A major development in the European financial space this year, which had a significant impact on the gaming industry in the Mediterranean region, was the greylisting of Malta.
Carried out by the Financial Action Task Force (FATF), the greylisting has affected the reputation of the Maltese financial sector – which plays a huge role in the island territory’s economy – and the impacts of these have been felt immediately, according to a panel speaking in a recent SBC Webinar entitled ‘Grey Listed – Protecting Maltas Gaming Reputation’.
Sharing his views with Joe Streeter, Editor of Payment Expert, Enrico Bradamente, CEO, Maverick Slots, explained that the complexity of the greylisting has delayed cash flows between companies, and the categorisation of companies and individuals based in Malta as ‘high risk’ has adversely affected its financial reputation.
Describing the FATF’s three major points of concern relating to Malta’s financial situation as ‘very extraneous to the gaming industry, Yanica Sant of the General Counsel, Malta Gaming Authority (MGA), agreed with her panelists assessments.
“What that means is that the manner in which the gaming industry is regulated and the law and the compliance is not being questioned, and is not being placed under any scrutiny.
“However there are direct effects and we expected there to be repercussions to businesses like the gaming industry, and it is not unexpected. We understand the inconvenience and the worry that comes with such a direct effect, and that is why every institution in Malta – and we are one of them – have a plan that is being set in motion in order to get out of this greylist.
“We need to remember that what the greylist actually is that the jurisdiction is being placed under increased monitoring, and that makes it a reputational issue because there is no word worse than ‘greylist’.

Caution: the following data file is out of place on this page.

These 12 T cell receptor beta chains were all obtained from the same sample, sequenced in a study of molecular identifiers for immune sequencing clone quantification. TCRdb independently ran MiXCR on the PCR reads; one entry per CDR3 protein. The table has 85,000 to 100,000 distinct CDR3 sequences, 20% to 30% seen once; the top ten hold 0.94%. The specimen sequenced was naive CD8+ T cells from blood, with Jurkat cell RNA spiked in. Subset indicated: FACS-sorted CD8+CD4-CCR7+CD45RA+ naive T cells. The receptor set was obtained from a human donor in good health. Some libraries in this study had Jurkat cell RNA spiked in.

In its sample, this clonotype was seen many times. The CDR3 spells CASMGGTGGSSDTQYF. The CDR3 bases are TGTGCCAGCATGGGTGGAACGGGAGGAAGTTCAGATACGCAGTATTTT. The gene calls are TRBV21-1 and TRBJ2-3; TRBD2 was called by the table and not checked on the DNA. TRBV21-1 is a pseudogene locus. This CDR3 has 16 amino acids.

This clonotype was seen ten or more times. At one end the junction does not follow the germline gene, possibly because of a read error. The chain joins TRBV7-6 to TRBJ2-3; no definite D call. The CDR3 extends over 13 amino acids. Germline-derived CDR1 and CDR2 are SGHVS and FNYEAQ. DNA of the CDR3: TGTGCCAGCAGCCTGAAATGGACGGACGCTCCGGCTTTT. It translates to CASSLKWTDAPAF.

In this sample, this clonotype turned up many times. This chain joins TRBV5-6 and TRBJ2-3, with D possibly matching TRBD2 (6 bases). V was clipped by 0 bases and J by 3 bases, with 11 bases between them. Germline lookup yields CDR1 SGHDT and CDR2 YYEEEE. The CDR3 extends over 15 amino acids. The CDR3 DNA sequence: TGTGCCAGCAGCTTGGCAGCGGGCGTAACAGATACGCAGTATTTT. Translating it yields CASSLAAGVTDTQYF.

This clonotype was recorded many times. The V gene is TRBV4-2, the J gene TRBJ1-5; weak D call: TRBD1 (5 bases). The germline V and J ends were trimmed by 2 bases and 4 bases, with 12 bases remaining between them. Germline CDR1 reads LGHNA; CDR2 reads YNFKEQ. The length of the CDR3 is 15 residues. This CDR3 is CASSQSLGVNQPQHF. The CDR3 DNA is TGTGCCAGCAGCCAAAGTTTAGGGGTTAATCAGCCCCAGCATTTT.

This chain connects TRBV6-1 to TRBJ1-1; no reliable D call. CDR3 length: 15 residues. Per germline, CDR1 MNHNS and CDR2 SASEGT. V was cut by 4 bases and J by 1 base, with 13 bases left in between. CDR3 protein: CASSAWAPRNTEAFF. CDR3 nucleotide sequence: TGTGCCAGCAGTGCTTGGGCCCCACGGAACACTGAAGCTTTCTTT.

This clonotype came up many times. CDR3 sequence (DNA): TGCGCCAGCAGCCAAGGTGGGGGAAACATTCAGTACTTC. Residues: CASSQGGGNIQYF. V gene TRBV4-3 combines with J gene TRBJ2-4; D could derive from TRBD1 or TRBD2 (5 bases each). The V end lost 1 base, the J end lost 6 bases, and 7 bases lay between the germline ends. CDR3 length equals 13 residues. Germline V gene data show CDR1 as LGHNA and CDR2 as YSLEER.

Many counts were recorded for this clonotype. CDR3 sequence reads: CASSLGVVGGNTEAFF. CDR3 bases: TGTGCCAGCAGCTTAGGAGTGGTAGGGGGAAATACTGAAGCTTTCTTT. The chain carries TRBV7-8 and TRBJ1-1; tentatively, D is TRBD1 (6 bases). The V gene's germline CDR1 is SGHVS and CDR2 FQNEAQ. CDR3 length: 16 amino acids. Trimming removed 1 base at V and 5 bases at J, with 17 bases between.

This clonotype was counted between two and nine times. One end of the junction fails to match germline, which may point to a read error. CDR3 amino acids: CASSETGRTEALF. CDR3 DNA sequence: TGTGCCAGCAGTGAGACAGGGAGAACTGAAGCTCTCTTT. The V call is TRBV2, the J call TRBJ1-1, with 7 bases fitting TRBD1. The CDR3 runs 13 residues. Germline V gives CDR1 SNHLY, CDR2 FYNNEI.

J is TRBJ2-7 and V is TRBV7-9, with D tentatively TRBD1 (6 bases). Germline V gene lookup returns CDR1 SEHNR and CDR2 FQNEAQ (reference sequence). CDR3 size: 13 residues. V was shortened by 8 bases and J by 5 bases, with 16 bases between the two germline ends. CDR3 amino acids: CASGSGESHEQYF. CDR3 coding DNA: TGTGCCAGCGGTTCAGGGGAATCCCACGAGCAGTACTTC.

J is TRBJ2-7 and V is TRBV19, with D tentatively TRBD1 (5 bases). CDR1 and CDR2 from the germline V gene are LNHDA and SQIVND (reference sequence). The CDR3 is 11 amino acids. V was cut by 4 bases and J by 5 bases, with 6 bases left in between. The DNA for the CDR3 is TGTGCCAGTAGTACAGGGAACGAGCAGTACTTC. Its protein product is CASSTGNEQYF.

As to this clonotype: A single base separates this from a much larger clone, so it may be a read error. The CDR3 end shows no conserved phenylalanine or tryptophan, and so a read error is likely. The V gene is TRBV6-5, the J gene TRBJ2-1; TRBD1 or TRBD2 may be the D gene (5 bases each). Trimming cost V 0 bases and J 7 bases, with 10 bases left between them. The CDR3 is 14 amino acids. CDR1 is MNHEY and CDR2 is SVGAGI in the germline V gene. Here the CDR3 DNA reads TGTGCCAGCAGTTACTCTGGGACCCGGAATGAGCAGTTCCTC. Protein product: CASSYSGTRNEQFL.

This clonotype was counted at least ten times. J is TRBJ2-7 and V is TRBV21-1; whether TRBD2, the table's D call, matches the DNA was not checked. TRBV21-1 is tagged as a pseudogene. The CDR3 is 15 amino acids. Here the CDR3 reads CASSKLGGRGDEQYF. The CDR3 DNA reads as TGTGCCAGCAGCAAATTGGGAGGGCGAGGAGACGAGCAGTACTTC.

“What we need to do is address reputation, specifically because there are no points relating to the matter in which the gaming industry is regulated in Malta. Our plan is to work on our reputation and ease the problems.”
Meanwhile, James Scicluna, Co-Managing Partner, WH Partners, remarked that the greylisting could affect the pre-existing relationships between international financial institutions and companies registered in Malta.
The immediate due diligence required by international banks on customers with ‘any connection to Malta’, he added, has already changed the dynamic between the two.
“It comes with a high compliance cost, and cuts across the board – it is not just related to gambling,” he said. “WIth the greylisting it has become worse because in the sense that those financial institutions which have not yet put Malta on their high risk list are doing so as we speak.
“I think a very important measure of how bad it might get is whether or not amongst these financial institutions there are one or more, or many, that might consider that it is not worth maintaining these relationships with persons who have a Maltese connection.”
He did, however, acknowledge that this trend has not yet occurred – to his knowledge – to any Maltese gambling incumbents, adding that any predictions concerning the termination of relationships between financial institutions and operators were ‘purely speculative’.